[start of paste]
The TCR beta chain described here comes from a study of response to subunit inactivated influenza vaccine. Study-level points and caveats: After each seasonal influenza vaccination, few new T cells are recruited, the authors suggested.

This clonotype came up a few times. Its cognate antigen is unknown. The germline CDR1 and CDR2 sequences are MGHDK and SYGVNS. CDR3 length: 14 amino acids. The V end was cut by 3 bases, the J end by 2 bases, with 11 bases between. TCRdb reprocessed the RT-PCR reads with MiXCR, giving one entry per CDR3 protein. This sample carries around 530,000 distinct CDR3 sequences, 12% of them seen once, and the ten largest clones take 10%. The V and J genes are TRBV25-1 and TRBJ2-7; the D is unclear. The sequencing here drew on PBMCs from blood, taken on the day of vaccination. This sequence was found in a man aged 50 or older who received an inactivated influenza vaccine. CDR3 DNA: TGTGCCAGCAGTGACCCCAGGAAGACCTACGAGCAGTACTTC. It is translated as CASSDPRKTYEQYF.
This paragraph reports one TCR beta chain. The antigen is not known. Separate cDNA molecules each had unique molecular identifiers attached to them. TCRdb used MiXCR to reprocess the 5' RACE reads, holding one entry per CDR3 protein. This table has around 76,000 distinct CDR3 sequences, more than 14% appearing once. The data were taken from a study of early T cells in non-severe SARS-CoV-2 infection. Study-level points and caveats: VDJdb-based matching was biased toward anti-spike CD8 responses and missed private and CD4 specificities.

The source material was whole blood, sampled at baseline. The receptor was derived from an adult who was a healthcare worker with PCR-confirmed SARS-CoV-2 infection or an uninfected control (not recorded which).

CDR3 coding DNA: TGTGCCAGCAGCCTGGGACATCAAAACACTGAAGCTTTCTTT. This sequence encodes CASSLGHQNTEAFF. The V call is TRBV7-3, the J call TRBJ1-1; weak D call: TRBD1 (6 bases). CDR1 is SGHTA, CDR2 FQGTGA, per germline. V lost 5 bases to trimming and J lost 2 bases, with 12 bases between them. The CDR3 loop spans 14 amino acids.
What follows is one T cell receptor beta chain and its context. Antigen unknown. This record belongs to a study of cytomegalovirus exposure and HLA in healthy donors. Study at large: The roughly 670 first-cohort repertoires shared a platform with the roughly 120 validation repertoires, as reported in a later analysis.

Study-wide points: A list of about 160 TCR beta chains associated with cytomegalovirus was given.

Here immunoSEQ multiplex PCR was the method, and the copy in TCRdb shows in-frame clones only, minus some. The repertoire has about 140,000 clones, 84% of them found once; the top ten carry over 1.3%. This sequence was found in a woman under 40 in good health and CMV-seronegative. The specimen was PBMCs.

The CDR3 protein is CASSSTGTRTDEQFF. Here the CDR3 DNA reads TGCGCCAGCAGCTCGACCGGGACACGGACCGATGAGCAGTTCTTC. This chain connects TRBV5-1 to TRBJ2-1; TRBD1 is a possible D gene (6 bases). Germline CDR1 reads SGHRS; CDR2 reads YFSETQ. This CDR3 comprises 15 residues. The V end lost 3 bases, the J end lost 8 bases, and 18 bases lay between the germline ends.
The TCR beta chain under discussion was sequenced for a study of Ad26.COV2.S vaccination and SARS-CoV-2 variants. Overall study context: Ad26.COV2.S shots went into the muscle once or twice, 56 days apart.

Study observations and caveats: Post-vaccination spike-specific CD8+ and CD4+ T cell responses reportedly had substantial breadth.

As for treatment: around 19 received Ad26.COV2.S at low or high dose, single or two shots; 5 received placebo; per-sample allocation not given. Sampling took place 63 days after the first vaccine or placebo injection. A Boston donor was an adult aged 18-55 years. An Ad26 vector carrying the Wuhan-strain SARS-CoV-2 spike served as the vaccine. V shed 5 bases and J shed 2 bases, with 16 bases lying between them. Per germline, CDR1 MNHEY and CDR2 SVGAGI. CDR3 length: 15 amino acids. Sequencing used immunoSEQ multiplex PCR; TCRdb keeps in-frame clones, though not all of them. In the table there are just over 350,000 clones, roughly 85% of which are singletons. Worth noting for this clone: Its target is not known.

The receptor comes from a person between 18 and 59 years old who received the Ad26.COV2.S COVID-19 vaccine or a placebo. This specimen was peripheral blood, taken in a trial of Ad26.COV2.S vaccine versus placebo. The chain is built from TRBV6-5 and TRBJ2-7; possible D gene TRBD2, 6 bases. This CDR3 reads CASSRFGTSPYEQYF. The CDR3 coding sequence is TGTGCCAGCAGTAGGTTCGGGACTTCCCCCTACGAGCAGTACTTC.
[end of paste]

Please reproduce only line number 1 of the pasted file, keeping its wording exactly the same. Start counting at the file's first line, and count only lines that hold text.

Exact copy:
The TCR beta chain described here comes from a study of response to subunit inactivated influenza vaccine. Study-level points and caveats: After each seasonal influenza vaccination, few new T cells are recruited, the authors suggested.